Series: Adam, Eve, and Human Population Genetics (5 entries)
Series: Evolution and Original Sin by Robin Collins (5 entries)
The Aroma of the Knowledge of God: How the Sense of Smell Inspires Worship and Awe
I’ve always thought of the sense of smell as a more intimate sense than most other senses. For in smelling, the thing that we smell becomes almost a part of us.
The Recipe For Creationism
How does social context affect what Americans believe about science and religion, especially in regards to human origins? A new BioLogos-funded survey reveals the factors influencing the beliefs.
Series: “Origins” Book Club (6 entries)
The “One Thing” Behind the Genesis Debate
The one thing on which the entire Genesis debate hinges is whether we acknowledge the role played by hermeneutics.
An Ancient and Dynamic Universe
While reading about and studying the processes that gave rise to this astonishing world, please don’t forget that it is beautiful. It is not merely mechanics, but poetry.
Saturday Science Links: October 25, 2014
In science news this week, read about magical nose cells, 45,000 year old thigh bones, and the weirdest looking dinosaur ever.
Series: Evolution Basics (50 entries)
Series: Reviewing "Surprised by Scripture" by N.T. Wright (3 entries)
On Being Right or Wrong
“We should be slow to accuse another of discarding the authority of Scripture, and therefore denouncing them, just because they interpret Scripture differently than we do.”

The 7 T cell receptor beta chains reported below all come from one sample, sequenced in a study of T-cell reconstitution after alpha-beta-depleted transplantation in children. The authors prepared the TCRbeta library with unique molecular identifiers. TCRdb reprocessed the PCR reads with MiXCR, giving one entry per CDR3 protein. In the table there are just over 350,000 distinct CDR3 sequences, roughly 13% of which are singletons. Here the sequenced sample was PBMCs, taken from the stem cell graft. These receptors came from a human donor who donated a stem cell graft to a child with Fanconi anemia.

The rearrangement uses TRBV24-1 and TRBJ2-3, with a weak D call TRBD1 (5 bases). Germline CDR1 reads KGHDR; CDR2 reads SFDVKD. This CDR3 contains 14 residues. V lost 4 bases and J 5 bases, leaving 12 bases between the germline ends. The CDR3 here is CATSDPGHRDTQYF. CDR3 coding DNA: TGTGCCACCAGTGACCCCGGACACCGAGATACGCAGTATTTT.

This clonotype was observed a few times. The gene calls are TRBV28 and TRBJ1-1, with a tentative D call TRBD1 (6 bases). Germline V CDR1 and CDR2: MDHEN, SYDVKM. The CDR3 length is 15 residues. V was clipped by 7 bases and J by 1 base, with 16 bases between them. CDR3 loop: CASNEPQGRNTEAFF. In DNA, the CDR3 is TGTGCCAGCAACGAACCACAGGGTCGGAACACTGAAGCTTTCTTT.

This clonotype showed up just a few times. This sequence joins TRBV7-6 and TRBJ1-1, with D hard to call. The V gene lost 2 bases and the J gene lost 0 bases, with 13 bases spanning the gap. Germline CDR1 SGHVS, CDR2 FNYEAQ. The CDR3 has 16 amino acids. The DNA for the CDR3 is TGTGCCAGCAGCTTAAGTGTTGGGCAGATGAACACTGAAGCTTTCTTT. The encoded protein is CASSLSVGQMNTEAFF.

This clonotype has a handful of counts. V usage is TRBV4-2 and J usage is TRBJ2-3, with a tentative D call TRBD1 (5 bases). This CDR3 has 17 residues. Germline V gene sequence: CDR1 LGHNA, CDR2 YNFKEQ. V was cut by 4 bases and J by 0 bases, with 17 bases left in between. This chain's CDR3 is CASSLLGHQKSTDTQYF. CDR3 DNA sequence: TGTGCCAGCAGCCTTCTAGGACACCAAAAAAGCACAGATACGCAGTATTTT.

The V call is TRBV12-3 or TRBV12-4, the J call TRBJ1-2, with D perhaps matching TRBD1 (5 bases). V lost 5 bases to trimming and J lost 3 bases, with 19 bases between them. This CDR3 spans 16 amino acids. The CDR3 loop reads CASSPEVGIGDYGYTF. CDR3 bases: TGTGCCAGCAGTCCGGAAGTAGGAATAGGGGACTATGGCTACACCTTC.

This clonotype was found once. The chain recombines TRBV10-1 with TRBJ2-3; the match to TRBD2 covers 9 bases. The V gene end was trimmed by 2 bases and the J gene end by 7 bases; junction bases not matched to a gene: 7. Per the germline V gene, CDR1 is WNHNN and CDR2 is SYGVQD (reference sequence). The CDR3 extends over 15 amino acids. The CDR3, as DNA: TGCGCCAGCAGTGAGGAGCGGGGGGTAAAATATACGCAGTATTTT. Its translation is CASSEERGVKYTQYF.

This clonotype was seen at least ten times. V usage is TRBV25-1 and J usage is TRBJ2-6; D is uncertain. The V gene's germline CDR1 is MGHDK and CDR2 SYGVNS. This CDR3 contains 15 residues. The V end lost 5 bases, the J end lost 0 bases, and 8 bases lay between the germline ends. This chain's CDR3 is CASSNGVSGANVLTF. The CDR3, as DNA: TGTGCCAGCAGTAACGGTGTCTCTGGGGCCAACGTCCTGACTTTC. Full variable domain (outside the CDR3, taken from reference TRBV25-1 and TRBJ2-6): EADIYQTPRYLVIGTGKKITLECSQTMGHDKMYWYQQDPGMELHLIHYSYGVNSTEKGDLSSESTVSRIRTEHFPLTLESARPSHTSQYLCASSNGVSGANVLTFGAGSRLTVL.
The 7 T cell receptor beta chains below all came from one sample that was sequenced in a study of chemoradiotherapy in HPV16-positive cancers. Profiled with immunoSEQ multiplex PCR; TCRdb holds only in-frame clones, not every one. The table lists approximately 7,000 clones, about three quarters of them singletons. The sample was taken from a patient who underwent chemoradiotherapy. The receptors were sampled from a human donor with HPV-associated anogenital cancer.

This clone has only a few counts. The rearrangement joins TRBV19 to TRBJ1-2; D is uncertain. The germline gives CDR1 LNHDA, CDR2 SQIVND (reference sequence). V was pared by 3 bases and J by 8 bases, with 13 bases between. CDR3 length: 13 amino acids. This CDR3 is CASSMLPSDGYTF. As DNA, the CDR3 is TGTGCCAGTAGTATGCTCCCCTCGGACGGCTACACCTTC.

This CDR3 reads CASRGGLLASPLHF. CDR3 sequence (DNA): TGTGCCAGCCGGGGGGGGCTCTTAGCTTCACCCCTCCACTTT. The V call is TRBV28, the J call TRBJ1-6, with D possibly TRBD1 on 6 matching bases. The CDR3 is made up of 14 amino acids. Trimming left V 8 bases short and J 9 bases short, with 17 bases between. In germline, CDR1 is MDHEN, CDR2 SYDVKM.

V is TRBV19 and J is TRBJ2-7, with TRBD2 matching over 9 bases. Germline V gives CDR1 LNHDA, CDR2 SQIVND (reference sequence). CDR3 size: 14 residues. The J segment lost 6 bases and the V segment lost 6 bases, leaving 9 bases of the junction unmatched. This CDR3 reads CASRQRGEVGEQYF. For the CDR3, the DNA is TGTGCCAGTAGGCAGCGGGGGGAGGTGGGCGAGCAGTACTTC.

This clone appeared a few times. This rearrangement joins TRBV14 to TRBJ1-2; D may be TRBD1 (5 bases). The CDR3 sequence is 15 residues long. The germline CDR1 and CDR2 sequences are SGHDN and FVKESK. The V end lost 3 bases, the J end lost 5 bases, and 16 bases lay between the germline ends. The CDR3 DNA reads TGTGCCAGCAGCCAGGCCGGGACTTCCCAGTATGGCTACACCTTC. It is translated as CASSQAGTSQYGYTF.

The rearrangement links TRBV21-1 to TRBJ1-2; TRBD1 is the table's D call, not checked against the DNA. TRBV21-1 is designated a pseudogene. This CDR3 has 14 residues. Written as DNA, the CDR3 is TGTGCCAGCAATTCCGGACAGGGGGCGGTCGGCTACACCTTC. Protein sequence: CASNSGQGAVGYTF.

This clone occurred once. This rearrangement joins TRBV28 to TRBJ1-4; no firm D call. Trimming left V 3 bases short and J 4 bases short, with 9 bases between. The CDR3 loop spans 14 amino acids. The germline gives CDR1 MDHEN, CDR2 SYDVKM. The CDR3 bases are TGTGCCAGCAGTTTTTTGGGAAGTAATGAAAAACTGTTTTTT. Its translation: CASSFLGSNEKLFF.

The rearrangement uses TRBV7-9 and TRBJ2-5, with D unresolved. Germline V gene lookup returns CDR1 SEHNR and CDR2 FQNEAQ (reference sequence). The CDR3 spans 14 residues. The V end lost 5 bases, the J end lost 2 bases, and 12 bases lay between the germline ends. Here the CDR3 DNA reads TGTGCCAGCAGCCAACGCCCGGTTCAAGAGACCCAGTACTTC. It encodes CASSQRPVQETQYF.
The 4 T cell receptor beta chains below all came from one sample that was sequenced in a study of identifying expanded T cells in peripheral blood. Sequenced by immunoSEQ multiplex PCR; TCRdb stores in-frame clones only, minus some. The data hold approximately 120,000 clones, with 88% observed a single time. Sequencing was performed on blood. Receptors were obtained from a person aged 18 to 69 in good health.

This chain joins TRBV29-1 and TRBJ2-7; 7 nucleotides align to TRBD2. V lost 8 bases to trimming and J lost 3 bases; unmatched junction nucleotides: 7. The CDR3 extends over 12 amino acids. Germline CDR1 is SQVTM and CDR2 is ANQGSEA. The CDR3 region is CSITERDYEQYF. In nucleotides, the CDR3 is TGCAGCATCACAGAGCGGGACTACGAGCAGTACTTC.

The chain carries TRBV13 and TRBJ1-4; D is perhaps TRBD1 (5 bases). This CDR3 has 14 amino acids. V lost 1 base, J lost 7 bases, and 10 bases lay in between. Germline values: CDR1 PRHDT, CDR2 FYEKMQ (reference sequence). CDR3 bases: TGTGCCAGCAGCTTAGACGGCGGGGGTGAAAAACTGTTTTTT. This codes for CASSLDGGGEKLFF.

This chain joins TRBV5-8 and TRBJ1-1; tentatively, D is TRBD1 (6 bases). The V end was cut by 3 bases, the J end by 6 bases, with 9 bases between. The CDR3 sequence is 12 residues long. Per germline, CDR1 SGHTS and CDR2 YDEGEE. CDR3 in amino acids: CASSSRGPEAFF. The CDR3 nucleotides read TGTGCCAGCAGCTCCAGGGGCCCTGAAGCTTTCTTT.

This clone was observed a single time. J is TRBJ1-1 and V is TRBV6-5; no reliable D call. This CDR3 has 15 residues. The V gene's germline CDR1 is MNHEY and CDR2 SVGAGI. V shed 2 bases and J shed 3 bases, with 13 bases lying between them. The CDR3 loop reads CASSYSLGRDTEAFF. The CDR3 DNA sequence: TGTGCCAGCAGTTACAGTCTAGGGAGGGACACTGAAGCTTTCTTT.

Origins News Roundup for August 20, 2014
From science and religion blogs: quantum uncertainty and God, the remarkable fact that we have come to understand our place in the created order, and the role of theology in making wise choices about the use of technology.
Series: Fundamentalists, Modernists, and Evolution (6 entries)
Faith after Literalism: An Interview with Michael Gungor
Musician Michael Gungor talks about the recent controversy over the evolution of his views on evolution, science, and biblical authority.
What Do the Arts Have to Do with Evangelism?
The purpose of Jesus’s art was to give verbal, visual, and dramatic forms to those complicated and confounding relationships, symmetries, and harmonies between himself, the father and spirit, and between the triune God and the world… Such creative expressions did not and do not make everything clear, but rather resist simple clarity, forcing their hearers to come at the whole complicated truth from a position of intellectual and spiritual humility.
Who’s Afraid of Science?
Learning about science has taught me humility about my Bible reading and it has pushed me to think again, to read again, to ask again, and to wonder all over again what the Bible was saying when it was written and how the Bible was heard to its original hearers (so far as the evidence permits us to know such things).
Origins News Roundup for July 23, 2014
This week in origins news, a great collection of articles by key players in the conversation about theology and science, a surprising science fair discovery, and the Apollo 11 anniversary!
No Place Like Home: An interview with ECF grantee Seung-Hwan Kim
Everyone is so worried about success and getting this or that honorable diploma—the people here are smart and understand many complex things perfectly—but it’s a long distance from the head to the heart.
The Christian Reformed Church votes to support scholarship on human origins
We should celebrate the many times that our churches and colleges encourage scholarship. I saw several delegates at Synod stand up and speak directly about the importance of supporting scholars who engage the science and religion dialogue. The recent Synod decision was a move in the right direction.